Verizon passes mark for 911 call location
Verizon Wireless, the number two US carrier, said on Friday more than 95% of its customers had phones capable of identifying their location when they call 911 for help.
US Federal Communications Commission (FCC) regulations required that by the end of last year at least 95% of all wireless handsets be able to give emergency personnel the location of a 911 caller.
Verizon, Sprint Nextel, Alltel and US Cellular were some of the major providers that sought waivers, but the FCC has yet to act on the requests.
Verizon said about one-third of 911 call centres, known as public safety answering points, have upgraded their systems to be able to receive the location information from callers using wireless phones.
Verizon Wireless is a joint venture between Verizon Communications and Vodafone Group.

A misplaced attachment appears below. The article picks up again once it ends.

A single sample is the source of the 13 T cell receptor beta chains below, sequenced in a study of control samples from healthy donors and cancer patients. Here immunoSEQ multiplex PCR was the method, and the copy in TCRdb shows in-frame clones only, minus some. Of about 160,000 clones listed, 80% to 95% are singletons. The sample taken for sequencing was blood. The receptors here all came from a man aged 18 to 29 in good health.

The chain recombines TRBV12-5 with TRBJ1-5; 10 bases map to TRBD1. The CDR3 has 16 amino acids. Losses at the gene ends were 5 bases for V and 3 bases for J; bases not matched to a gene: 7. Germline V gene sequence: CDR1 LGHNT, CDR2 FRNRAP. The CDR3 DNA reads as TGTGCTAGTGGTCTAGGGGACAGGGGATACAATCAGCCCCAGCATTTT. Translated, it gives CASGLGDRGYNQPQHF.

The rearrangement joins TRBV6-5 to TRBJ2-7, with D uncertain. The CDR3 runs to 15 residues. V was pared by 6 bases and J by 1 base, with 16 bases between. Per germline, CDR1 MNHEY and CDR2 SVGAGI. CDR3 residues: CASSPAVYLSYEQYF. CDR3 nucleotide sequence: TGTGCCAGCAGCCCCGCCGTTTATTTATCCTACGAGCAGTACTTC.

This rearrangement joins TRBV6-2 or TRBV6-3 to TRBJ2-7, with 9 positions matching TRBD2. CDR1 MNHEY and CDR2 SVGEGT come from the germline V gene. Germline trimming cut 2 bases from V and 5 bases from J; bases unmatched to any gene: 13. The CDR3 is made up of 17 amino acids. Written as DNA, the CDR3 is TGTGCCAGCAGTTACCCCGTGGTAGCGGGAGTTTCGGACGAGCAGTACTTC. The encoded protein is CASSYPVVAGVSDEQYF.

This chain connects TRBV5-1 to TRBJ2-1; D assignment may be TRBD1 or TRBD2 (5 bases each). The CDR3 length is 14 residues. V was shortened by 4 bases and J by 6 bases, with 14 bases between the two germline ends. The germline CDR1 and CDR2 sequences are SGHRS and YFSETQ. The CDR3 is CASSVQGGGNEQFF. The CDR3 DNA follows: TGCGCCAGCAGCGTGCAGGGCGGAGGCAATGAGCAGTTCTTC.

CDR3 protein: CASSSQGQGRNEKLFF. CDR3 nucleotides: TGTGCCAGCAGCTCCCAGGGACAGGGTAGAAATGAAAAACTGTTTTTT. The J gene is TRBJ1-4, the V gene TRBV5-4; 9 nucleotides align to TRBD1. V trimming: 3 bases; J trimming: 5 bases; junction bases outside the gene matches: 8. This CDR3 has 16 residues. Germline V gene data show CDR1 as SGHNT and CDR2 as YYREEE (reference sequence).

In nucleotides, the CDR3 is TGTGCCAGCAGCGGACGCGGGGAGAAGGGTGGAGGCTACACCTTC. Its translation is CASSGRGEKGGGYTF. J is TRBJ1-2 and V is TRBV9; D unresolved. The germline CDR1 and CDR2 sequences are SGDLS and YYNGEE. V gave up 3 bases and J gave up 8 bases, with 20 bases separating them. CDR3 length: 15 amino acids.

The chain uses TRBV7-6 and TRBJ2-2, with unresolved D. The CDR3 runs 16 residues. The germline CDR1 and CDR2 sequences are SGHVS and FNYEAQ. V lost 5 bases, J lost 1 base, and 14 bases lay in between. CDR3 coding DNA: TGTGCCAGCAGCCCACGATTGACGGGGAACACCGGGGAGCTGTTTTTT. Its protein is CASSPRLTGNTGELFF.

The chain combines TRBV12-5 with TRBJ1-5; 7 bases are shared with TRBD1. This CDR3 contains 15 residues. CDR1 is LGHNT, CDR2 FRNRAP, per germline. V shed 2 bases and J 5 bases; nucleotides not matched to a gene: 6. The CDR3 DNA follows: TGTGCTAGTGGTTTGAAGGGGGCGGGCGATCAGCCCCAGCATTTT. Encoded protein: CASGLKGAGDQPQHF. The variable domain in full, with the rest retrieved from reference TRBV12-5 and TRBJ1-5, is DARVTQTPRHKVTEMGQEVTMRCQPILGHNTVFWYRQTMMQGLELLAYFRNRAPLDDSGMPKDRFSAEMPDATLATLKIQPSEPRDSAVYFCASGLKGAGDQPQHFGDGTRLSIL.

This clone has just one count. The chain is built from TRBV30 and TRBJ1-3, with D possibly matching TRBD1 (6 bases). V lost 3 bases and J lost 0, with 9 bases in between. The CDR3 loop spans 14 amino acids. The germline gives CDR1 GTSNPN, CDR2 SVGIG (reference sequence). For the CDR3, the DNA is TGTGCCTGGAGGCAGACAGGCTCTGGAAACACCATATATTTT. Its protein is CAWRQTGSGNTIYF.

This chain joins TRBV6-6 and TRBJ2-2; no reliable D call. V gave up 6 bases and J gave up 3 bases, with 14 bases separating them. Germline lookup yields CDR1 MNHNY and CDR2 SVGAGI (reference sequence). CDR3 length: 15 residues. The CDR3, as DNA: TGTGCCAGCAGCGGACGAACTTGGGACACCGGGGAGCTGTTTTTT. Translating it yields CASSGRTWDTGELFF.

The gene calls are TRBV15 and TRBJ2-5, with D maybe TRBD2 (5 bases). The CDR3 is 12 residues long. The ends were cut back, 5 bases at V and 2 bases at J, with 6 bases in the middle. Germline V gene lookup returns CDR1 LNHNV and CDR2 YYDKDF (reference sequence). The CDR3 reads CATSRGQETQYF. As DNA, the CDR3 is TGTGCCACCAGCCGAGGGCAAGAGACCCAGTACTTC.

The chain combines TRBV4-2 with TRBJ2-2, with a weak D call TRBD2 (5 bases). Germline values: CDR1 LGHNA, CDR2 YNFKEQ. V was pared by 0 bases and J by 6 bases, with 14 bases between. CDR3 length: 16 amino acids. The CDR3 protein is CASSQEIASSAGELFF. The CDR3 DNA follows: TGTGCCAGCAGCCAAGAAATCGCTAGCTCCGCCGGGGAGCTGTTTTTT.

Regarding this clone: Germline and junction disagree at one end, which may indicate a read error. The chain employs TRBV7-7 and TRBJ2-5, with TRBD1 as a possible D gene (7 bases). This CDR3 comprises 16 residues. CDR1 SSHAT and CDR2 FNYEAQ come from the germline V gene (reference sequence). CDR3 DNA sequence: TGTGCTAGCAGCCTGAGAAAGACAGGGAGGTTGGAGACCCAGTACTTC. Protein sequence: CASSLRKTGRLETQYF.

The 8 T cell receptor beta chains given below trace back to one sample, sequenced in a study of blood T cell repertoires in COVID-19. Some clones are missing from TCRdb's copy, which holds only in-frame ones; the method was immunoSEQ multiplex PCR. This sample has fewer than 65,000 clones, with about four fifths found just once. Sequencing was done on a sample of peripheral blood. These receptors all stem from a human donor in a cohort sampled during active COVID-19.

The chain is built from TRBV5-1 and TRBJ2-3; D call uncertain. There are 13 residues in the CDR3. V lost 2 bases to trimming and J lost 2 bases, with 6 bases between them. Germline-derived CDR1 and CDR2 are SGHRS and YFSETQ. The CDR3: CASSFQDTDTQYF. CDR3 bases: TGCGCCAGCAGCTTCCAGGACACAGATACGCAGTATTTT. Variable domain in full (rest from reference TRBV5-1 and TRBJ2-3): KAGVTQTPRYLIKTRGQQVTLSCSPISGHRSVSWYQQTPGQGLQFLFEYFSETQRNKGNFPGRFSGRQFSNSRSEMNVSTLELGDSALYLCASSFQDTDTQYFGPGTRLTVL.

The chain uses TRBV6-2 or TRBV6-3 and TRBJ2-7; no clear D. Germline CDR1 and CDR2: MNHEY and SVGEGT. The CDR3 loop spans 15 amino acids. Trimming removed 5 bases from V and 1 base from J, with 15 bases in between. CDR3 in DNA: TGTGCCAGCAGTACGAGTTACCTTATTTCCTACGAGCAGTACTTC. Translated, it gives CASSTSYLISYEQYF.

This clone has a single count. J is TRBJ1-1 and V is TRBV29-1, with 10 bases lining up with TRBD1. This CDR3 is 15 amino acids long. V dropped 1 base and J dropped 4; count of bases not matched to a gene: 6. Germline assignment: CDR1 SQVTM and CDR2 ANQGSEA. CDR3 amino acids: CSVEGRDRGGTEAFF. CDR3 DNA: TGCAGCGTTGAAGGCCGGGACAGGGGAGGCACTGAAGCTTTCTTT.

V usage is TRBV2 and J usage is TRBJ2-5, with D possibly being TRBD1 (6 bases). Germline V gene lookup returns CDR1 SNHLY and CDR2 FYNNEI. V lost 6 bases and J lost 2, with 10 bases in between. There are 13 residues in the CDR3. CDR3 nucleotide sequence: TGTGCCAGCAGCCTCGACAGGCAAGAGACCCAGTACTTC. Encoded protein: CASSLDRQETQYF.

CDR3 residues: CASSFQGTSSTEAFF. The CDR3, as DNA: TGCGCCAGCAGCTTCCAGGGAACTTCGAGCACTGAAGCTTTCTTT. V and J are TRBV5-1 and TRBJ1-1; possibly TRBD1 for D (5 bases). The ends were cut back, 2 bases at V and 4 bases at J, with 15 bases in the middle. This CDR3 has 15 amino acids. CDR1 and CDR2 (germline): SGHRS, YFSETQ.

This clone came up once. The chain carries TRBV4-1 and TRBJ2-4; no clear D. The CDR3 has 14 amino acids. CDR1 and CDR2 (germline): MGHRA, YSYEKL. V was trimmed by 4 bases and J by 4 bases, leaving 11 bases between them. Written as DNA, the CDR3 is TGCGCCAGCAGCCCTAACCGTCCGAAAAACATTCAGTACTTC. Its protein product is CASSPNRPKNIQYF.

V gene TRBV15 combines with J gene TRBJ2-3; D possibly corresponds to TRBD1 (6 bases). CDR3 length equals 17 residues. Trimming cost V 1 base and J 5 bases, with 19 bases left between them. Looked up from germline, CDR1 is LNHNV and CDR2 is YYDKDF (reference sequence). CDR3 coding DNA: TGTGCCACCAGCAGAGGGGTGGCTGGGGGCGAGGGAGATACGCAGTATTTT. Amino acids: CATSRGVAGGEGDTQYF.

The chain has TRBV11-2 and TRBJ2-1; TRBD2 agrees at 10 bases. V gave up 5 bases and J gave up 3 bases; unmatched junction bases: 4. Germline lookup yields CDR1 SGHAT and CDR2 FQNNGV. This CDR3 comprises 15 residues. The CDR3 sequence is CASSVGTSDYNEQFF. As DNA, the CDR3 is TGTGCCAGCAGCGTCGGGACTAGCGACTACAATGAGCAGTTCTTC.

Sprint Nextel told the FCC recently that more than 84% of its customers had wireless phones capable of identifying their location. Alltel said it has reached 86.1% and expected it could take until June 2007 to comply with the 95% requirement.
Cingular Wireless, the largest US wireless carrier, and Deutsche Telekom AG`s T-Mobile, are using a network-based solution to locate callers that dial 911 for help. Therefore, they were not subject to the 2005 deadline.